Generative AI has taken off in 2023 with many different industries looking at how they can use it to streamline their operations.
One cross-sector use of generative AI is in AI-enabled recruiting.
This has made it easier for recruiting teams to acquire new talent by quickly sifting through the number of resumes and finding appropriate matches. According to the Institute of Student Employers, 2022 had the highest number of applications per vacancy since it started collecting data in 1999.
In 2022, student employers received an average of 91 applications per graduate vacancy, a 17% increase from the year before. These numbers are often too large for the hiring managers, meaning either an applicant did not get a thorough review, or the hiring process takes too long—the most common hiring complaint.
AI can solve both of these problems as it can automate time-consuming, repetitive tasks while offering personalization and data insights throughout the hiring process.
Which companies are using AI-powered recruiting?
This recruitment technique is already being used by many of the top companies across the globe.
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Notable examples include Amazon, which has developed an automated applicant evaluation system; Hired, which offers an AI platform that matches tech and sales talent with top companies; and Beamery, an AI-powered, talent-management platform that uses AI by aggregating billions of relevant data points to quickly identify and prioritize potential candidates that are likely to thrive at the organization.
Meanwhile, Unilever has stated that it can save hundreds of thousands of pounds by replacing human recruiters with its AI system, reportedly saving 100,000 hours of human recruitment time.
Is there a bias with AI-enabled systems?
To attract applicants, many employers use algorithmic ad platforms and job boards to reach the most ‘relevant’ job seekers. These systems often make highly superficial predictions: they predict not who will be successful in the role, but who is most likely to click that job ad. These predictions can lead to job ads being delivered in a way that reinforces gender and racial stereotypes, even when employers have no such intent.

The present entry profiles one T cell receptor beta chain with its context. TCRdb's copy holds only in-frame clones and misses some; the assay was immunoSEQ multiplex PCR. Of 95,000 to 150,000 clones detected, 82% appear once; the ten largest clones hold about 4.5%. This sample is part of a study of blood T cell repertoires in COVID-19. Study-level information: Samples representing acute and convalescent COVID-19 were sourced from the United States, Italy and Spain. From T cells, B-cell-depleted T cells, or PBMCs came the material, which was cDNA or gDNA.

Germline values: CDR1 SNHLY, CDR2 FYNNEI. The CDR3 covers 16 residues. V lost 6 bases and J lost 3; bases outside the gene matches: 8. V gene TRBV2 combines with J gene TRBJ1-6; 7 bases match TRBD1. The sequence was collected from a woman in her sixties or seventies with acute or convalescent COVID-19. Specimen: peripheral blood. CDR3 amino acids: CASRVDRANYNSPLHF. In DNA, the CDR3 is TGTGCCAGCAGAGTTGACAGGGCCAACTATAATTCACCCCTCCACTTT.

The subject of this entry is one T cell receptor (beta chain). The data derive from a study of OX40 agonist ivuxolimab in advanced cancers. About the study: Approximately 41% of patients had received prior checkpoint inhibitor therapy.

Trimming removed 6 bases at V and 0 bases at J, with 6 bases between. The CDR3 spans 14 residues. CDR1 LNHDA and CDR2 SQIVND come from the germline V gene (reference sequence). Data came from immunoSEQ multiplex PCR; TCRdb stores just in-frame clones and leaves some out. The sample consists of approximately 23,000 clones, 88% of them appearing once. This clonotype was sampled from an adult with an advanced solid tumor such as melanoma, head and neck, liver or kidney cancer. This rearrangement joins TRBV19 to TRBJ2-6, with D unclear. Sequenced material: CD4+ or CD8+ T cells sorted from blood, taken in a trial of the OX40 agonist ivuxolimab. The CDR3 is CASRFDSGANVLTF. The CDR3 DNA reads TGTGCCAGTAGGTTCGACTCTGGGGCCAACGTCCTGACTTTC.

Examples of this are adverts for supermarket cashiers, which were shown to an audience of 85% women, while jobs for taxi drivers went to an audience of 75% Black candidates.
The act of streamlining candidates can also have bias behind it. In the past, AI models have used a series of ‘knockout questions’ to establish whether candidates are minimally qualified. The problem is that those decisions often reflect the very patterns that many employers are actively trying to change through diversity and inclusion initiatives.
Examples of this can be seen with the video interview process, which amplifies bias toward specific cultural groups. Non-native speakers are often hindered at this stage, with AI labelling the candidate as having poor communication skills. Other examples include bias towards candidates that mention sports more often played by particular sexes and races, or extracurricular activities more often undertaken by the wealthy.
What can be done to prevent this bias?
In the US, there are regulations for companies’ selection procedures. Employers are obligated to inspect their assessment instruments for adverse impacts against demographic subgroups and can be held liable for using procedures that overly favour a certain group of applicants.
However, the responsibility to remove bias lies with the human recruiters. When setting up an AI recruiting model, it is essential to remove any data that introduces inherent bias into the model. Before deploying any predictive tool, recruiters must evaluate how subjective measures of success might adversely shape a tool’s predictions over time. Following that, human beings need to be constantly involved rather than exclusively relying on an automated AI engine, as this will ensure that the process is more balanced.
Beyond simply checking for adverse impacts at the selection phase, employers should monitor the recruitment pipeline from start to finish to detect places where latent bias lurks.